As the patient’s 21-day hospital stay continues, the friends discuss their visits, encouraging each other to see him every day and reassuring one another that visiting the protagonist poses no threat to their own health. Kate says it isn’t “like the old days,” and Hilda adds that AIDS patients aren’t “even segregated in the hospital anymore” (Paragraph 3). The group turns on Aileen, who they believe should visit more often. They determine that she is jealous of the patient’s attention and has an unrequited crush on him. By comparison, Donny and Victor remember the man’s relationship with a woman named Nora.
Stephen takes the lead in staying informed by reading news and medical journals; he also questions his friend’s doctor. Victor expresses concern over the amount of chocolate the patient eats. The doctor’s response that “if chocolate made him feel better she saw no harm in it” alarms the group. Max, Xavier, and Hilda all fear the doctors have no idea how to treat their friend and have given up hope. Lewis and Betsy discuss the general anxiety caused by the epidemic and the entire group’s fear of more bad news. Under the pretense of bringing some of the man’s things to the hospital, Jan “tour[s] the swank of his bachelor lair” (Paragraph 4). The friends remember a lover who stole several pieces of art from the penthouse and how easily the patient let it all go. Kate cries because they are “talking about him in a retrospective mode” (Paragraph 4).
The hospital stay continues, and many of the speakers find reasons to visit their friend less frequently. Robert and Ursula reason that he wants some time alone, and Donny, Quentin, and Kate try to interpret his new decision to keep a diary as a sign of his good spirits.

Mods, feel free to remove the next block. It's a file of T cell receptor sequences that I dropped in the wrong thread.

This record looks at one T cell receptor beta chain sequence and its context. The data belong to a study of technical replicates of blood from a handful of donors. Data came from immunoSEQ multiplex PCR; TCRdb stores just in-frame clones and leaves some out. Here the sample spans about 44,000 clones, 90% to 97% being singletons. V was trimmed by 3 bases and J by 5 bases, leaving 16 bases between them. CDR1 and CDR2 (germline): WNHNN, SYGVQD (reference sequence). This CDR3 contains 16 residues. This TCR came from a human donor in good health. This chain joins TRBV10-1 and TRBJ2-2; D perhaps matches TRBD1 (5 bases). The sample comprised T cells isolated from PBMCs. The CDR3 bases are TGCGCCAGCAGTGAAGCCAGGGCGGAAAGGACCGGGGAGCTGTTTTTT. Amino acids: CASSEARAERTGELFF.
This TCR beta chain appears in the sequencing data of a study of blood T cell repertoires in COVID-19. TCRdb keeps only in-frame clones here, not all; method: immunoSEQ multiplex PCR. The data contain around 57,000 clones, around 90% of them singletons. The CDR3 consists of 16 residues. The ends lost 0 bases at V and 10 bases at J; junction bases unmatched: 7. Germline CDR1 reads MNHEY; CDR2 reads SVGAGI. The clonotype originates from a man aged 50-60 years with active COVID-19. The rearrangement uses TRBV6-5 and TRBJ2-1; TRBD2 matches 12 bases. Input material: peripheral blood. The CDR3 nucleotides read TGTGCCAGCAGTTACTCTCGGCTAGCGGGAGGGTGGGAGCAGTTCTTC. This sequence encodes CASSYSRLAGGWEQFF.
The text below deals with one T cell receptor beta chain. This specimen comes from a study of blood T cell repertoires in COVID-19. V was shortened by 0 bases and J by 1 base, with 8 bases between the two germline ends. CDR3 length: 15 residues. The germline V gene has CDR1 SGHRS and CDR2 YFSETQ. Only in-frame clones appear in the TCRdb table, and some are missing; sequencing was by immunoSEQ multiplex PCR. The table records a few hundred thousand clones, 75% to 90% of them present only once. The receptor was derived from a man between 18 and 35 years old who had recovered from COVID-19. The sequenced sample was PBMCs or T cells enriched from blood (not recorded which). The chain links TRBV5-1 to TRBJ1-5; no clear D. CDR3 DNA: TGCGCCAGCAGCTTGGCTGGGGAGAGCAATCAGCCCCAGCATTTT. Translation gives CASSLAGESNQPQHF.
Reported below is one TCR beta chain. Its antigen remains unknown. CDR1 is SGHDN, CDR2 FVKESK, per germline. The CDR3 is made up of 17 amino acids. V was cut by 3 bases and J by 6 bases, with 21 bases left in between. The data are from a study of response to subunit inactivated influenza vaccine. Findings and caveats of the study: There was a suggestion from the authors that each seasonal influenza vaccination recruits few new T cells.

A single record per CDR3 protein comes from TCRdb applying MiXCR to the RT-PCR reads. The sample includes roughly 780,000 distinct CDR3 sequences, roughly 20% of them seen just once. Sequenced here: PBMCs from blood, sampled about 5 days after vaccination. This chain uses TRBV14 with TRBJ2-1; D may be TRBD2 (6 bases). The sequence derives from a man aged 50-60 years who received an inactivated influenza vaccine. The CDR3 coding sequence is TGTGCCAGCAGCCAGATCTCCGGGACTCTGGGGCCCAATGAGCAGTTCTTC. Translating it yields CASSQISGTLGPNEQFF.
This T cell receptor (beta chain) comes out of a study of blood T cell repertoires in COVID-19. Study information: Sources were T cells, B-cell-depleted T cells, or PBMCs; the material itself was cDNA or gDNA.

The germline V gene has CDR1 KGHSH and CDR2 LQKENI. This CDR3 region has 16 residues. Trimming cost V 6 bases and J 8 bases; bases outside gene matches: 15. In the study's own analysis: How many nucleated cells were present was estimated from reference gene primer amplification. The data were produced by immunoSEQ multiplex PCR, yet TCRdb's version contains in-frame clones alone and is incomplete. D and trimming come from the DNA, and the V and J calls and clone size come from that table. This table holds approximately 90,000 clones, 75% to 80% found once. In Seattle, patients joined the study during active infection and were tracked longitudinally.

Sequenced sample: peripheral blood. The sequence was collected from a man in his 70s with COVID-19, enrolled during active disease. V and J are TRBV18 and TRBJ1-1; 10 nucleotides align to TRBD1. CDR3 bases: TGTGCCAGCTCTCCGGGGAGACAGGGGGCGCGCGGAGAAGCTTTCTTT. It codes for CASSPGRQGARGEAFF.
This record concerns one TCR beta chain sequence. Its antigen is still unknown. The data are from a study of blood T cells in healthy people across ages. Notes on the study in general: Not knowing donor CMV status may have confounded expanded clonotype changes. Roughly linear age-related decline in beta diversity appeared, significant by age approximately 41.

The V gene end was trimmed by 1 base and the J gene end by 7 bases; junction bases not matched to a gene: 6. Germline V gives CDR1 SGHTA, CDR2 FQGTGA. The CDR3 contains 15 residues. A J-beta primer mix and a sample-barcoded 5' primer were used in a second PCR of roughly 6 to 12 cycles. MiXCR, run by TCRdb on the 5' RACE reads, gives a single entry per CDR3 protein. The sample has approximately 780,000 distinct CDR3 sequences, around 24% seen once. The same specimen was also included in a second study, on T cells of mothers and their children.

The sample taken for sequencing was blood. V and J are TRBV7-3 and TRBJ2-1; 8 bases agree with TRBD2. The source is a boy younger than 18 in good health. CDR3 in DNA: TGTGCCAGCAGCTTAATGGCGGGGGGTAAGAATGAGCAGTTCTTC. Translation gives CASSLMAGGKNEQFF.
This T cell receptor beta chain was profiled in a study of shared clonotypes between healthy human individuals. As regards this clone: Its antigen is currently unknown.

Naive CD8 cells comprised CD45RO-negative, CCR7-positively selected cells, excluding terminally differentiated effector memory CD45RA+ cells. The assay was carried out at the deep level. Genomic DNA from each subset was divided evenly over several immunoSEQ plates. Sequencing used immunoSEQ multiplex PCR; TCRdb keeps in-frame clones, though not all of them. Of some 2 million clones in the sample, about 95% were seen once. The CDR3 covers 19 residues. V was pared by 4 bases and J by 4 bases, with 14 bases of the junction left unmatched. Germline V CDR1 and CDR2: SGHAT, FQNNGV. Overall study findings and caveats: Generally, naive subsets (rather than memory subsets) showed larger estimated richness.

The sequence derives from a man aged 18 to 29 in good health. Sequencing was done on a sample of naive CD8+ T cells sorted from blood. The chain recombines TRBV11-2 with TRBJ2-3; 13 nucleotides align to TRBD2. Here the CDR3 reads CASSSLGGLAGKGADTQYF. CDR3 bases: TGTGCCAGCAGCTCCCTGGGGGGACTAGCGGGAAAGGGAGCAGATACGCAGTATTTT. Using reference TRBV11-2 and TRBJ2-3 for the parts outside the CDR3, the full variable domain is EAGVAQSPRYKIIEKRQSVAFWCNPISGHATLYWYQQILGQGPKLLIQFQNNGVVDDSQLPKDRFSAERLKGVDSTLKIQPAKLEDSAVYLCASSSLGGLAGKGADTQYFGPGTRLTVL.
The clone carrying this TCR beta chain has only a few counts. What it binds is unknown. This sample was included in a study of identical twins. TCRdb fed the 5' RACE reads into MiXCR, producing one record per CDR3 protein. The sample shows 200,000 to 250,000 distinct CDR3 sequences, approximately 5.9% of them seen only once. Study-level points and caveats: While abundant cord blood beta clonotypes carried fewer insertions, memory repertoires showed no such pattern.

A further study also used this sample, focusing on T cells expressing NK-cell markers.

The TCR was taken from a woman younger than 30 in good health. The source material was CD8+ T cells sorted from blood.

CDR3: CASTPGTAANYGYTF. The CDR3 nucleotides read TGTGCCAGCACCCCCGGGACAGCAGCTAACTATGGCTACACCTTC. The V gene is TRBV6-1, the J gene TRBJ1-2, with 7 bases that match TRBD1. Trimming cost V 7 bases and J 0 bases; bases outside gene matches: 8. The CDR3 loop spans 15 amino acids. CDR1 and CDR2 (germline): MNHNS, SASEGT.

When the protagonist is sent home, Quentin takes up most of the narrative space, appointing himself caretaker. Quentin moves in, cooks, manages his friend’s social engagements, answers the phone, and keeps his friend’s oppressive mother at bay. The group continues to diagnose his symptoms and condition: Kate notes his optimism and appetite, and Orson and Stephen encourage him to “keep in shape” (Paragraph 7). Some friends suggest alternative therapies like macrobiotic diets and visualization therapy, and many pay close attention to his diet.
After he is accepted into a drug trial, the friends begin advocating for a more positive mindset. They discuss “living with a disease” and the importance of naming the disease (Paragraph 8), and they congratulate themselves on their own open-mindedness and support. Yvonne, who is from London, says, “I’m impressed by how cool and rational you all are,” and commends their “utopia of friendship” (Paragraph 8). But while Tanya and Jan congratulate themselves on their ability to cope, Quentin challenges them, saying, “You know you’re not going to come down with the disease” (Paragraph 8). He argues that Jan’s experiences are not the same as his—or those of Lewis, Frank, Paolo, and Max; as gay and bisexual men, they grow “more and more frightened” (Paragraph 8).